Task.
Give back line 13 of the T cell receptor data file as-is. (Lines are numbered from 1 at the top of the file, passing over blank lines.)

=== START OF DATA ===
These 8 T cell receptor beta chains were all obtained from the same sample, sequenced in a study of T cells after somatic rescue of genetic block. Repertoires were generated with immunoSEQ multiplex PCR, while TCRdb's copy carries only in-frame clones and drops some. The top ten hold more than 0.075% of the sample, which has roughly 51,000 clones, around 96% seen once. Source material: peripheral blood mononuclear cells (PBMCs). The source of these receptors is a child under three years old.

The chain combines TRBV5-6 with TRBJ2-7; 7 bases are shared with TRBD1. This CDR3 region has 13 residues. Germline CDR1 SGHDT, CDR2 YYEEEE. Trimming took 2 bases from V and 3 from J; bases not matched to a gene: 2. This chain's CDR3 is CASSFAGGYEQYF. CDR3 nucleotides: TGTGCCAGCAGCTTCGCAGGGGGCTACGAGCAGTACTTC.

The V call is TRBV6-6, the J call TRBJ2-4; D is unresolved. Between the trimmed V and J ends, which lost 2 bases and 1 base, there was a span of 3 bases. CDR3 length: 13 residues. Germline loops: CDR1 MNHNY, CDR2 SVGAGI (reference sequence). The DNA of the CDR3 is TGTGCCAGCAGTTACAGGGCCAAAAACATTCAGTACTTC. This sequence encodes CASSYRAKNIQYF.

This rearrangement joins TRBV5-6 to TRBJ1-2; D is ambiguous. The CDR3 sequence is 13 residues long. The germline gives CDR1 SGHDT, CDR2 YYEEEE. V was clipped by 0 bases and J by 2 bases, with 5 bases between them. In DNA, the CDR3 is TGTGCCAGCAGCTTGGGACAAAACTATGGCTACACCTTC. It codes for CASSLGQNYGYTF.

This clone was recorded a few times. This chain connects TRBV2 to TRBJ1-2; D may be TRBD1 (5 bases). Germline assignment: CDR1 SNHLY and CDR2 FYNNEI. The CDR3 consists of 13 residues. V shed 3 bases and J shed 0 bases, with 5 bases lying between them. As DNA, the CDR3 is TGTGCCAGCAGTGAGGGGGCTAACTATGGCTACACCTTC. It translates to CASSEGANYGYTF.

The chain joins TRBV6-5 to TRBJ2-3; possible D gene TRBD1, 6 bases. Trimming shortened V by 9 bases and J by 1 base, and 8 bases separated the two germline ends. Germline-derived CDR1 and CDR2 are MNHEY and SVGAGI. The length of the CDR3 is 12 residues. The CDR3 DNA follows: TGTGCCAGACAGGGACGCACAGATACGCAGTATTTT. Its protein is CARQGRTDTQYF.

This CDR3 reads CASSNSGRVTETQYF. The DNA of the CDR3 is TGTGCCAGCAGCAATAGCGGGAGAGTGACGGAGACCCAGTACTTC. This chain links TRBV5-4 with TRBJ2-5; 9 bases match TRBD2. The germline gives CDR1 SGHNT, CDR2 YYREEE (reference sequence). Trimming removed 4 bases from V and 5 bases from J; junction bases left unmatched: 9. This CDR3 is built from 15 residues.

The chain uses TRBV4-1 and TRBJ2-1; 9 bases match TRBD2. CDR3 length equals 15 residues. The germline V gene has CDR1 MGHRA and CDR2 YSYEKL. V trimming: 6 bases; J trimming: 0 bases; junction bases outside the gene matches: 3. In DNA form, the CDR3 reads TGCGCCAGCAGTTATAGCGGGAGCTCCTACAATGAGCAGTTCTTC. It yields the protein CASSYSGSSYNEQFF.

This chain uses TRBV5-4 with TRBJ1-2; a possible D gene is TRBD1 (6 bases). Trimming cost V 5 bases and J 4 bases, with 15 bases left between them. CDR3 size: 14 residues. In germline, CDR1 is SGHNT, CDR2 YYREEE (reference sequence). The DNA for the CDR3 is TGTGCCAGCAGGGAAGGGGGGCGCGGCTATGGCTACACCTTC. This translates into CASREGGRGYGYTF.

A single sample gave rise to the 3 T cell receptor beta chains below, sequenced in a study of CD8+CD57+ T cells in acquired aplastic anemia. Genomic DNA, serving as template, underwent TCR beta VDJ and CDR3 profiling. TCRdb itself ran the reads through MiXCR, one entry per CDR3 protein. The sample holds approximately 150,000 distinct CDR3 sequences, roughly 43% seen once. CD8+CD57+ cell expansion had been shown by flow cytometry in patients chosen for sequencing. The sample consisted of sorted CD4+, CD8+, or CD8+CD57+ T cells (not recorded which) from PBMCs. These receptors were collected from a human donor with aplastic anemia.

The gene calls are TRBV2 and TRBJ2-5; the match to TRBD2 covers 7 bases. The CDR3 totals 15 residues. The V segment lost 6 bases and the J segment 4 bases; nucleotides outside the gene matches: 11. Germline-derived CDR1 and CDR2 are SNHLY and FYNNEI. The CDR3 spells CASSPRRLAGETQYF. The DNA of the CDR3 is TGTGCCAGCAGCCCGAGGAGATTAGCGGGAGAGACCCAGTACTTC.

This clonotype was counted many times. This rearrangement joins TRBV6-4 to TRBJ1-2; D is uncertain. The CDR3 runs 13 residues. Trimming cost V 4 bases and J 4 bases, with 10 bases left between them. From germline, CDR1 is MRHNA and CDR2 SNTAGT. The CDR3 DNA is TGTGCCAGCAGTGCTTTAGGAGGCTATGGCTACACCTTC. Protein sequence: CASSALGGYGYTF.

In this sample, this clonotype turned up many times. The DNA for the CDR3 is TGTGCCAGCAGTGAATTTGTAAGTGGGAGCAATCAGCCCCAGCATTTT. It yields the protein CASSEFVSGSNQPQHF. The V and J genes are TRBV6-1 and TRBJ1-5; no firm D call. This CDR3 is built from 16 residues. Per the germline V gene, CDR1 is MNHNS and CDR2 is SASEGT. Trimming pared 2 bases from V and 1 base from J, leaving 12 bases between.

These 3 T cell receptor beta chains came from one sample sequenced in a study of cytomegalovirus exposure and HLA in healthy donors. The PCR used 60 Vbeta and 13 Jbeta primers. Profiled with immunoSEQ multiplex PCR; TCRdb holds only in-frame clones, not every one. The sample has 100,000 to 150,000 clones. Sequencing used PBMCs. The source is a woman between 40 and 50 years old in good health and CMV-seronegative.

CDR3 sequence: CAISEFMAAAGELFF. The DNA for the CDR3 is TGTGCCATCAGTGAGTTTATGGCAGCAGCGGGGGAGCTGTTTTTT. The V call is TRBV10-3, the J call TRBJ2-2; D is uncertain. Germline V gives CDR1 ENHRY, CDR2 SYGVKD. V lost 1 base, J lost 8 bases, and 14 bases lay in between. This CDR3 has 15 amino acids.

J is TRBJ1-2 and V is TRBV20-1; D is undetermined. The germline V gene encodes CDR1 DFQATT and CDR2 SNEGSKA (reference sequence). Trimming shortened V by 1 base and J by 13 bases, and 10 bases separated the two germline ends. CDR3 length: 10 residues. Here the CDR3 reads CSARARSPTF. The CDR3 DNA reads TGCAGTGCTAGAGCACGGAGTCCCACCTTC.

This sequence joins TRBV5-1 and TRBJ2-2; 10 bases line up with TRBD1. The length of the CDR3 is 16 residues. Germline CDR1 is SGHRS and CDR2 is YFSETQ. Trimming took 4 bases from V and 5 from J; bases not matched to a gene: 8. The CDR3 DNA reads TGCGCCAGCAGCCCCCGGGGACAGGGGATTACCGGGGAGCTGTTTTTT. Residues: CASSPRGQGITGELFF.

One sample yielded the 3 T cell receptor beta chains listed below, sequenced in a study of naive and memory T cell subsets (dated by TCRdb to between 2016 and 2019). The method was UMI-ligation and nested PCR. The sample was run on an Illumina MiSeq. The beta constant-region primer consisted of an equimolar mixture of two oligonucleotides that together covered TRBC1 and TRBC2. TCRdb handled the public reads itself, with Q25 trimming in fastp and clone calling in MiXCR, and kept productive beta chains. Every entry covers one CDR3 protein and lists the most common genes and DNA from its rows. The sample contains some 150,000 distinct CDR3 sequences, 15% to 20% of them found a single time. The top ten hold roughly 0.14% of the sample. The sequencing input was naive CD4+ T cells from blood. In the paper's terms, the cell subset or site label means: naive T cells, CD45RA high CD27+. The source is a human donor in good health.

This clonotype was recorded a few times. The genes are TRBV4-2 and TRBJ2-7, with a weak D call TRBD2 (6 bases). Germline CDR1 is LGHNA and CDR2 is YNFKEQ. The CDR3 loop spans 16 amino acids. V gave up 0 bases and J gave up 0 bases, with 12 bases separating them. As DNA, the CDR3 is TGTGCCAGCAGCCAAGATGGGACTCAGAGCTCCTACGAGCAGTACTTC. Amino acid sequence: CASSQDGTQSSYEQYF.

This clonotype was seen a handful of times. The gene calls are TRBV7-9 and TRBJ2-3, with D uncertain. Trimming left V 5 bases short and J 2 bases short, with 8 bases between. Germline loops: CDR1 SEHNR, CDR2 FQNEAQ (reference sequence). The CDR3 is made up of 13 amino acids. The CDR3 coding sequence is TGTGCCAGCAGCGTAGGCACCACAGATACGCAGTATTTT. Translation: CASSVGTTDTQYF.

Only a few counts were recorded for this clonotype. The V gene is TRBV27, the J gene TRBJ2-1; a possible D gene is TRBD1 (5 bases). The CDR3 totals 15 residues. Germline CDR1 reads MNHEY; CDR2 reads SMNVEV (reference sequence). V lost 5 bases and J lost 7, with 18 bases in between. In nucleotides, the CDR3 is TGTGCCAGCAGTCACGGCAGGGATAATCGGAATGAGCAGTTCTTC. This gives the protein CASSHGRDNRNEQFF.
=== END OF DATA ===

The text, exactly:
In this sample, this clonotype turned up many times. The DNA for the CDR3 is TGTGCCAGCAGTGAATTTGTAAGTGGGAGCAATCAGCCCCAGCATTTT. It yields the protein CASSEFVSGSNQPQHF. The V and J genes are TRBV6-1 and TRBJ1-5; no firm D call. This CDR3 is built from 16 residues. Per the germline V gene, CDR1 is MNHNS and CDR2 is SASEGT. Trimming pared 2 bases from V and 1 base from J, leaving 12 bases between.